Esek Hopkins and the Sally finally reached the West Indies in October, 1765, thirteen months after departing from Rhode Island. Of some two hundred enslaved Africans purchased by Hopkins, fewer than ninety ultimately survived, and most of them were in extremely poor health. Still unaware of the scope of the disaster, the Brown brothers drafted this letter, which was carried to the Caribbean by Nicholas Power, captain of another Brown-owned ship. The letter offered elaborate instructions on the disposal of the Sally's enslaved cargo and what Hopkins might purchase with the proceeds.
Letter, dated December 12, 1769, from Nicholas Brown and Company to Benjamin Mason, merchant in Newport. The letter, probably written by Nicholas Brown, informs Mason of John Brown's intention to launch a "Vessel bound for Guinny" in a few weeks time, and asks for help in locating 2,000 gallons of rum to complete the ship's cargo. It also asks Mason "to Recommend the Gentlemen in the West Indies who Sold your Last Cargo of Slaves," in hopes that the captain of John's vessel might also use his services.
Letter, dated June 17, 1765, from Nicholas Brown and Company to Benjamin Mason, a merchant in Newport. The Brown had recently received reports that Esek Hopkins had lost all but one of his hands on the African coast; the reports apparently originated with a Captain Morris, who had just returned to Newport from Africa. In this letter, the Browns ask Mason to seek out Morris and to gather information about "when Captain H. was last seen or heard from + all the finer [details] of his Voyage." A month later, the Browns received a letter from Hopkins contradicting the reports.
Letter from Nicholas Brown and Company to Benjamin Mason, merchant in Newport, dated August 23, 1765, discussing payments on an additional insurance policy that the brothers had taken out on "Captain Esek Hopkins's adventure."
Letter, dated November 24, 1765, from Nicholas Brown and Company to Benjamin Mason, merchant in Newport, discussing various business arrangements. Near the end of the letter, the Browns refer to the "Disagreeable Nuse from Capt. E. Hopkins," who had reported from the West Indies with news of the Sally's disastrous return voyage. The letter also refers to a legal judgment that the Browns had recently received "against our Philad[elphia] underwriters for the original sum with Int[erest] and very large Costs." It is unclear whether this refers to insurance payments on the Sally or some other venture.
Letter of instructions, dated November 9, 1765, from the Brown brothers to Nicholas Power, master of the brigantine George, bound for Surinam, a Dutch colony on the coast of South America. The letter instructs Power to rendezvous in Surinam with another Brown-owned ship, the sloop Four Brothers, under the command of Abraham Whipple, to assume command of the sloop, and to proceed to the West Indies in hopes of locating and assisting Esek Hopkins and the Sally, arriving from Africa with a cargo of slaves.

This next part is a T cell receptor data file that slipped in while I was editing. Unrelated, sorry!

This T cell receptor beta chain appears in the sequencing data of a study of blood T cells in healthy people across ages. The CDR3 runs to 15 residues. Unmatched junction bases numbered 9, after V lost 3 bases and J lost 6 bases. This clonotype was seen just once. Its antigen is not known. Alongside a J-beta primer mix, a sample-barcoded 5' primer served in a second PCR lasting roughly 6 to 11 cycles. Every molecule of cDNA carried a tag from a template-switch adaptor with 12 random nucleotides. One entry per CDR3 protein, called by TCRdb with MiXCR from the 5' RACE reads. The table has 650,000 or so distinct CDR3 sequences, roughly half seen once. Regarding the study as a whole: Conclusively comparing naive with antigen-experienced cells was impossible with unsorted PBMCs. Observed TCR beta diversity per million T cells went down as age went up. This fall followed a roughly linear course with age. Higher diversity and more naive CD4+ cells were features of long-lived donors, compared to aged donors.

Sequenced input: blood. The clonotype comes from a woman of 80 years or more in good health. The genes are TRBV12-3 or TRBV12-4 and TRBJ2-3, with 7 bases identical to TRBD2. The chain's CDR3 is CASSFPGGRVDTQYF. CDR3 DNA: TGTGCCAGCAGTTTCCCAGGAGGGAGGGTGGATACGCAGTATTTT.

In addition to launching at least a thousand transatlantic slaving voyages, Rhode Island merchants routinely trafficked in small lots of slaves in the course of trading expeditions to the southern colonies or Caribbean. In this letter, dated December 12, 1763, the Brown brothers offer instructions to Pardon Sheldon, master of the sloop Four Brothers, for a voyage to Virginia. A postscript advises: "The Negro man Corodon you are to sell for the most he will fetch." Accounts from the voyage reveal that Corodon, who appears to have been owned jointly by the four Brown brothers, was sold for 40.
Communicating with a slave ship at sea was an uncertain business. Owners often sent letters and instructions on other ships bound for Africa or the West Indies, hoping that they might eventually find their way to their destination. In this letter, dated August 5, 1765, the Brown brothers ask a New York business partner, David Vanhorne, to forward a letter to Esek Hopkins to the island of Barbados, where Hopkins and the Sally are soon expected to arrive. The enclosed letter, presumably instructions to Hopkins on where to dispose of his cargo of enslaved Africans, does not survive. The letter seems never to have reached Hopkins, who put in briefly at Barbados but found no letters or instructions awaiting him. The Sally proceeded on to Antigua, where Hopkins sold the Africans who had survived the passage.